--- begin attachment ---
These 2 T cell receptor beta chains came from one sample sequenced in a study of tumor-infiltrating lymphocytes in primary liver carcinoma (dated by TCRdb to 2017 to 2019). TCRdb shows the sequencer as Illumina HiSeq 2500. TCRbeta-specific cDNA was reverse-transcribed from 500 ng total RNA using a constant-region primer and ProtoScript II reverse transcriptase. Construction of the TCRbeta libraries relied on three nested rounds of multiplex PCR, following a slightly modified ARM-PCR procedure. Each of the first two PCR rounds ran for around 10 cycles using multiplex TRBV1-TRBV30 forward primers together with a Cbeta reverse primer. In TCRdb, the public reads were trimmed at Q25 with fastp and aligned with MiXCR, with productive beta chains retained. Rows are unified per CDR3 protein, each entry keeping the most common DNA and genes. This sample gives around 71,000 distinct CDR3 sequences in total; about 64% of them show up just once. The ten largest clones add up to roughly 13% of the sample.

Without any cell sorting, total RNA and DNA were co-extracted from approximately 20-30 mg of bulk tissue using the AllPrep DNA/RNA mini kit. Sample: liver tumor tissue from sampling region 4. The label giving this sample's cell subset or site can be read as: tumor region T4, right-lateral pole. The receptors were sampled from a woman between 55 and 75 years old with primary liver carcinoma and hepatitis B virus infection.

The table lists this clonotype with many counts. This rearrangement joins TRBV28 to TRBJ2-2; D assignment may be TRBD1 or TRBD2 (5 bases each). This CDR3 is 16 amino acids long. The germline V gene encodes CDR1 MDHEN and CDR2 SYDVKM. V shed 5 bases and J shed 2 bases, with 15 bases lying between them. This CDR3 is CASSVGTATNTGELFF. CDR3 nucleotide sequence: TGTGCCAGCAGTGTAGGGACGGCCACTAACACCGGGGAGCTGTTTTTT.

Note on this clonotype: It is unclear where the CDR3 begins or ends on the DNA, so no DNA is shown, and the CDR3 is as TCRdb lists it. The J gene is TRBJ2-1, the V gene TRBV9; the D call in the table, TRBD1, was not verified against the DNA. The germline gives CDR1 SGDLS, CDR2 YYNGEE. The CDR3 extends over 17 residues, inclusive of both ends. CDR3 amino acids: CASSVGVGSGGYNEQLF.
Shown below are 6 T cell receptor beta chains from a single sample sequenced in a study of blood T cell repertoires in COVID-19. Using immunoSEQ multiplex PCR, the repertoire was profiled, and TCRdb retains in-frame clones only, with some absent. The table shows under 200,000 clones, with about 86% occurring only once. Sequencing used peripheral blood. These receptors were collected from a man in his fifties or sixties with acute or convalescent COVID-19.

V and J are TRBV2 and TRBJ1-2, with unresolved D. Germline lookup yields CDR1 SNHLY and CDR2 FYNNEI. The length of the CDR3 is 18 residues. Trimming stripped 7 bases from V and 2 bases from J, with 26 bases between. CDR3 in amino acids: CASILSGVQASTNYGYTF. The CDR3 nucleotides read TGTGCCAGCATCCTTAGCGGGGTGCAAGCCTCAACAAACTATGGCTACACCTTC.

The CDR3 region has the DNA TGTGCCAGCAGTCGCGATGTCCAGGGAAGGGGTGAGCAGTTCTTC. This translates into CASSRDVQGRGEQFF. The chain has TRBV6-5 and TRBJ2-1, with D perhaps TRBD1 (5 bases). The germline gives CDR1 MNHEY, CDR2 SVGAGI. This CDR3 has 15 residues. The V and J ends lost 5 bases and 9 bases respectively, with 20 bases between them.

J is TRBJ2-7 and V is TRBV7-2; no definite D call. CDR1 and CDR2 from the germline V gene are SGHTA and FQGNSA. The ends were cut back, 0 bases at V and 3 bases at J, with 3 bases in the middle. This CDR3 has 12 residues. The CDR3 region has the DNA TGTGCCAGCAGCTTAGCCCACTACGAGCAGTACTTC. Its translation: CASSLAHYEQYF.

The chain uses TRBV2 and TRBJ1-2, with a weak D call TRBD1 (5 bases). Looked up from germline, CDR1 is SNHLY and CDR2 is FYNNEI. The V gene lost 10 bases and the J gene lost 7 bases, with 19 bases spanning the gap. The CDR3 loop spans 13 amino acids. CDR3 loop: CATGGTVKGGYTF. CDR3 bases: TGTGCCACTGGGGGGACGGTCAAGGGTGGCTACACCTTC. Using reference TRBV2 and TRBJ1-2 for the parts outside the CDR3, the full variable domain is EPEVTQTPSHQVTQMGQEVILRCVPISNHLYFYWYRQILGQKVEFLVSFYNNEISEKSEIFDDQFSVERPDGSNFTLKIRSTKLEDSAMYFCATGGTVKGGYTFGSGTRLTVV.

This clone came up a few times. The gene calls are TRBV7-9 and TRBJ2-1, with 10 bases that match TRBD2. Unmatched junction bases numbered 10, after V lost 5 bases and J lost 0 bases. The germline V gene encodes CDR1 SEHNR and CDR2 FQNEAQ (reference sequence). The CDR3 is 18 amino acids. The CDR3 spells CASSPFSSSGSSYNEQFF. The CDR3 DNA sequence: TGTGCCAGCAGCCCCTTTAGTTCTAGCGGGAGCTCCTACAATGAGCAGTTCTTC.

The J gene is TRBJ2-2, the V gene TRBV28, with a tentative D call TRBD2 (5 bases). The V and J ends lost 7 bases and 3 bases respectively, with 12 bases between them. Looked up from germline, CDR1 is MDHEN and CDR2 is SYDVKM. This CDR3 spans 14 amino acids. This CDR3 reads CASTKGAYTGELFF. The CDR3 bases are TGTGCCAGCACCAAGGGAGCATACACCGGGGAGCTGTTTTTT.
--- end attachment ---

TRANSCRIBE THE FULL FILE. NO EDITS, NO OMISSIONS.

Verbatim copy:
These 2 T cell receptor beta chains came from one sample sequenced in a study of tumor-infiltrating lymphocytes in primary liver carcinoma (dated by TCRdb to 2017 to 2019). TCRdb shows the sequencer as Illumina HiSeq 2500. TCRbeta-specific cDNA was reverse-transcribed from 500 ng total RNA using a constant-region primer and ProtoScript II reverse transcriptase. Construction of the TCRbeta libraries relied on three nested rounds of multiplex PCR, following a slightly modified ARM-PCR procedure. Each of the first two PCR rounds ran for around 10 cycles using multiplex TRBV1-TRBV30 forward primers together with a Cbeta reverse primer. In TCRdb, the public reads were trimmed at Q25 with fastp and aligned with MiXCR, with productive beta chains retained. Rows are unified per CDR3 protein, each entry keeping the most common DNA and genes. This sample gives around 71,000 distinct CDR3 sequences in total; about 64% of them show up just once. The ten largest clones add up to roughly 13% of the sample.

Without any cell sorting, total RNA and DNA were co-extracted from approximately 20-30 mg of bulk tissue using the AllPrep DNA/RNA mini kit. Sample: liver tumor tissue from sampling region 4. The label giving this sample's cell subset or site can be read as: tumor region T4, right-lateral pole. The receptors were sampled from a woman between 55 and 75 years old with primary liver carcinoma and hepatitis B virus infection.

The table lists this clonotype with many counts. This rearrangement joins TRBV28 to TRBJ2-2; D assignment may be TRBD1 or TRBD2 (5 bases each). This CDR3 is 16 amino acids long. The germline V gene encodes CDR1 MDHEN and CDR2 SYDVKM. V shed 5 bases and J shed 2 bases, with 15 bases lying between them. This CDR3 is CASSVGTATNTGELFF. CDR3 nucleotide sequence: TGTGCCAGCAGTGTAGGGACGGCCACTAACACCGGGGAGCTGTTTTTT.

Note on this clonotype: It is unclear where the CDR3 begins or ends on the DNA, so no DNA is shown, and the CDR3 is as TCRdb lists it. The J gene is TRBJ2-1, the V gene TRBV9; the D call in the table, TRBD1, was not verified against the DNA. The germline gives CDR1 SGDLS, CDR2 YYNGEE. The CDR3 extends over 17 residues, inclusive of both ends. CDR3 amino acids: CASSVGVGSGGYNEQLF.
Shown below are 6 T cell receptor beta chains from a single sample sequenced in a study of blood T cell repertoires in COVID-19. Using immunoSEQ multiplex PCR, the repertoire was profiled, and TCRdb retains in-frame clones only, with some absent. The table shows under 200,000 clones, with about 86% occurring only once. Sequencing used peripheral blood. These receptors were collected from a man in his fifties or sixties with acute or convalescent COVID-19.

V and J are TRBV2 and TRBJ1-2, with unresolved D. Germline lookup yields CDR1 SNHLY and CDR2 FYNNEI. The length of the CDR3 is 18 residues. Trimming stripped 7 bases from V and 2 bases from J, with 26 bases between. CDR3 in amino acids: CASILSGVQASTNYGYTF. The CDR3 nucleotides read TGTGCCAGCATCCTTAGCGGGGTGCAAGCCTCAACAAACTATGGCTACACCTTC.

The CDR3 region has the DNA TGTGCCAGCAGTCGCGATGTCCAGGGAAGGGGTGAGCAGTTCTTC. This translates into CASSRDVQGRGEQFF. The chain has TRBV6-5 and TRBJ2-1, with D perhaps TRBD1 (5 bases). The germline gives CDR1 MNHEY, CDR2 SVGAGI. This CDR3 has 15 residues. The V and J ends lost 5 bases and 9 bases respectively, with 20 bases between them.

J is TRBJ2-7 and V is TRBV7-2; no definite D call. CDR1 and CDR2 from the germline V gene are SGHTA and FQGNSA. The ends were cut back, 0 bases at V and 3 bases at J, with 3 bases in the middle. This CDR3 has 12 residues. The CDR3 region has the DNA TGTGCCAGCAGCTTAGCCCACTACGAGCAGTACTTC. Its translation: CASSLAHYEQYF.

The chain uses TRBV2 and TRBJ1-2, with a weak D call TRBD1 (5 bases). Looked up from germline, CDR1 is SNHLY and CDR2 is FYNNEI. The V gene lost 10 bases and the J gene lost 7 bases, with 19 bases spanning the gap. The CDR3 loop spans 13 amino acids. CDR3 loop: CATGGTVKGGYTF. CDR3 bases: TGTGCCACTGGGGGGACGGTCAAGGGTGGCTACACCTTC. Using reference TRBV2 and TRBJ1-2 for the parts outside the CDR3, the full variable domain is EPEVTQTPSHQVTQMGQEVILRCVPISNHLYFYWYRQILGQKVEFLVSFYNNEISEKSEIFDDQFSVERPDGSNFTLKIRSTKLEDSAMYFCATGGTVKGGYTFGSGTRLTVV.

This clone came up a few times. The gene calls are TRBV7-9 and TRBJ2-1, with 10 bases that match TRBD2. Unmatched junction bases numbered 10, after V lost 5 bases and J lost 0 bases. The germline V gene encodes CDR1 SEHNR and CDR2 FQNEAQ (reference sequence). The CDR3 is 18 amino acids. The CDR3 spells CASSPFSSSGSSYNEQFF. The CDR3 DNA sequence: TGTGCCAGCAGCCCCTTTAGTTCTAGCGGGAGCTCCTACAATGAGCAGTTCTTC.

The J gene is TRBJ2-2, the V gene TRBV28, with a tentative D call TRBD2 (5 bases). The V and J ends lost 7 bases and 3 bases respectively, with 12 bases between them. Looked up from germline, CDR1 is MDHEN and CDR2 is SYDVKM. This CDR3 spans 14 amino acids. This CDR3 reads CASTKGAYTGELFF. The CDR3 bases are TGTGCCAGCACCAAGGGAGCATACACCGGGGAGCTGTTTTTT.